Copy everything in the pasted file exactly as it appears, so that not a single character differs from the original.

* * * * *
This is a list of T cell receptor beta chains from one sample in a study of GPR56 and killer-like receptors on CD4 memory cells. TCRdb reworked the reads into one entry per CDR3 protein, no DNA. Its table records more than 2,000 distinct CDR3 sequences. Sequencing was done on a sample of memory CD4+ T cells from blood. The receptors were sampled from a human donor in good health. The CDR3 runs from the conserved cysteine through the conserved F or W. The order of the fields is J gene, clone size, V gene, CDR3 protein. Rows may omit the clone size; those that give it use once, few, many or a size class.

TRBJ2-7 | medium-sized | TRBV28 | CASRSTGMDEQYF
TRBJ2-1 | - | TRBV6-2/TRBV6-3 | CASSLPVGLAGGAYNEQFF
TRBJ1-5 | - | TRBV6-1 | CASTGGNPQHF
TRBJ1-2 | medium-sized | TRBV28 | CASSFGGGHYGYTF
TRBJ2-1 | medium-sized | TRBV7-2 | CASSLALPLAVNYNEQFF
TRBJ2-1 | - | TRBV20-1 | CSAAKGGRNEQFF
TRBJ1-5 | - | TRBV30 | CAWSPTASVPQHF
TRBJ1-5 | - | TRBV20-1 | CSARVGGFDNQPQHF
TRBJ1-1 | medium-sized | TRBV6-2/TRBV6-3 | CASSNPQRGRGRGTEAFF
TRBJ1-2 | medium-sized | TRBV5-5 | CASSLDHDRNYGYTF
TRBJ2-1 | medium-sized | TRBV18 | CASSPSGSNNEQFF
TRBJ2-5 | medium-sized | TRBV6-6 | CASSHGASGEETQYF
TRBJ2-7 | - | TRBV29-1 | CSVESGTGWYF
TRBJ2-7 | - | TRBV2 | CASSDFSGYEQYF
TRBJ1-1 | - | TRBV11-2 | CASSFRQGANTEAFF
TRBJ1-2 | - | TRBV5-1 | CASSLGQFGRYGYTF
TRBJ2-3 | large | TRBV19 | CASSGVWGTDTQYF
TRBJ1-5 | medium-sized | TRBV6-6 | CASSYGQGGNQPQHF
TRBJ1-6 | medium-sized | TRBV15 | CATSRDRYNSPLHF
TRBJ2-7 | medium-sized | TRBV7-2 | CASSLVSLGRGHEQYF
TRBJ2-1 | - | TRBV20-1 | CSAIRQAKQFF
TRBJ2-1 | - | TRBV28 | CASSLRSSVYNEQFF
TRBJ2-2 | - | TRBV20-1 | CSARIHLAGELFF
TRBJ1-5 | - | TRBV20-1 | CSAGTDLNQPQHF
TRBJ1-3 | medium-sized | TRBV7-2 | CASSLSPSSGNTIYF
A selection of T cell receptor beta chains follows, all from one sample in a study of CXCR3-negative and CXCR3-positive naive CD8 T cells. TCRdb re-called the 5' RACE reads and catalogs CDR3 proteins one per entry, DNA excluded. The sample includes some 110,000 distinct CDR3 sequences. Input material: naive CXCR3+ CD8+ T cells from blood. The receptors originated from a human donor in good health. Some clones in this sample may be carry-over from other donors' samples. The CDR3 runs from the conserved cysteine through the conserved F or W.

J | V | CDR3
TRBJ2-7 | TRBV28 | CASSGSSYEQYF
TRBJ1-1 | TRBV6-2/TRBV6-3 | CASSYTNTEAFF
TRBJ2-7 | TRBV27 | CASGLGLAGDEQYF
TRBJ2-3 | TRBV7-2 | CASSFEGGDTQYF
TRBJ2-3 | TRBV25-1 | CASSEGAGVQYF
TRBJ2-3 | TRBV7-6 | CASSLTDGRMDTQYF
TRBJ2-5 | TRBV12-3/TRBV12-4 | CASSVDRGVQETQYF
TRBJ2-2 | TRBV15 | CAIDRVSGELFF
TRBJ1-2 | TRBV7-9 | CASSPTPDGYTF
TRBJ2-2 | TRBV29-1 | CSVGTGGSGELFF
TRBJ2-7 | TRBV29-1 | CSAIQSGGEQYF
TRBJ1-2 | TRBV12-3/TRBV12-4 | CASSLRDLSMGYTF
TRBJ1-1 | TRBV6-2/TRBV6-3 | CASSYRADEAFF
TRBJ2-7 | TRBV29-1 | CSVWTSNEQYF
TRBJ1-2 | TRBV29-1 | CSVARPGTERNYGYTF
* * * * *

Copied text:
This is a list of T cell receptor beta chains from one sample in a study of GPR56 and killer-like receptors on CD4 memory cells. TCRdb reworked the reads into one entry per CDR3 protein, no DNA. Its table records more than 2,000 distinct CDR3 sequences. Sequencing was done on a sample of memory CD4+ T cells from blood. The receptors were sampled from a human donor in good health. The CDR3 runs from the conserved cysteine through the conserved F or W. The order of the fields is J gene, clone size, V gene, CDR3 protein. Rows may omit the clone size; those that give it use once, few, many or a size class.

TRBJ2-7 | medium-sized | TRBV28 | CASRSTGMDEQYF
TRBJ2-1 | - | TRBV6-2/TRBV6-3 | CASSLPVGLAGGAYNEQFF
TRBJ1-5 | - | TRBV6-1 | CASTGGNPQHF
TRBJ1-2 | medium-sized | TRBV28 | CASSFGGGHYGYTF
TRBJ2-1 | medium-sized | TRBV7-2 | CASSLALPLAVNYNEQFF
TRBJ2-1 | - | TRBV20-1 | CSAAKGGRNEQFF
TRBJ1-5 | - | TRBV30 | CAWSPTASVPQHF
TRBJ1-5 | - | TRBV20-1 | CSARVGGFDNQPQHF
TRBJ1-1 | medium-sized | TRBV6-2/TRBV6-3 | CASSNPQRGRGRGTEAFF
TRBJ1-2 | medium-sized | TRBV5-5 | CASSLDHDRNYGYTF
TRBJ2-1 | medium-sized | TRBV18 | CASSPSGSNNEQFF
TRBJ2-5 | medium-sized | TRBV6-6 | CASSHGASGEETQYF
TRBJ2-7 | - | TRBV29-1 | CSVESGTGWYF
TRBJ2-7 | - | TRBV2 | CASSDFSGYEQYF
TRBJ1-1 | - | TRBV11-2 | CASSFRQGANTEAFF
TRBJ1-2 | - | TRBV5-1 | CASSLGQFGRYGYTF
TRBJ2-3 | large | TRBV19 | CASSGVWGTDTQYF
TRBJ1-5 | medium-sized | TRBV6-6 | CASSYGQGGNQPQHF
TRBJ1-6 | medium-sized | TRBV15 | CATSRDRYNSPLHF
TRBJ2-7 | medium-sized | TRBV7-2 | CASSLVSLGRGHEQYF
TRBJ2-1 | - | TRBV20-1 | CSAIRQAKQFF
TRBJ2-1 | - | TRBV28 | CASSLRSSVYNEQFF
TRBJ2-2 | - | TRBV20-1 | CSARIHLAGELFF
TRBJ1-5 | - | TRBV20-1 | CSAGTDLNQPQHF
TRBJ1-3 | medium-sized | TRBV7-2 | CASSLSPSSGNTIYF
A selection of T cell receptor beta chains follows, all from one sample in a study of CXCR3-negative and CXCR3-positive naive CD8 T cells. TCRdb re-called the 5' RACE reads and catalogs CDR3 proteins one per entry, DNA excluded. The sample includes some 110,000 distinct CDR3 sequences. Input material: naive CXCR3+ CD8+ T cells from blood. The receptors originated from a human donor in good health. Some clones in this sample may be carry-over from other donors' samples. The CDR3 runs from the conserved cysteine through the conserved F or W.

J | V | CDR3
TRBJ2-7 | TRBV28 | CASSGSSYEQYF
TRBJ1-1 | TRBV6-2/TRBV6-3 | CASSYTNTEAFF
TRBJ2-7 | TRBV27 | CASGLGLAGDEQYF
TRBJ2-3 | TRBV7-2 | CASSFEGGDTQYF
TRBJ2-3 | TRBV25-1 | CASSEGAGVQYF
TRBJ2-3 | TRBV7-6 | CASSLTDGRMDTQYF
TRBJ2-5 | TRBV12-3/TRBV12-4 | CASSVDRGVQETQYF
TRBJ2-2 | TRBV15 | CAIDRVSGELFF
TRBJ1-2 | TRBV7-9 | CASSPTPDGYTF
TRBJ2-2 | TRBV29-1 | CSVGTGGSGELFF
TRBJ2-7 | TRBV29-1 | CSAIQSGGEQYF
TRBJ1-2 | TRBV12-3/TRBV12-4 | CASSLRDLSMGYTF
TRBJ1-1 | TRBV6-2/TRBV6-3 | CASSYRADEAFF
TRBJ2-7 | TRBV29-1 | CSVWTSNEQYF
TRBJ1-2 | TRBV29-1 | CSVARPGTERNYGYTF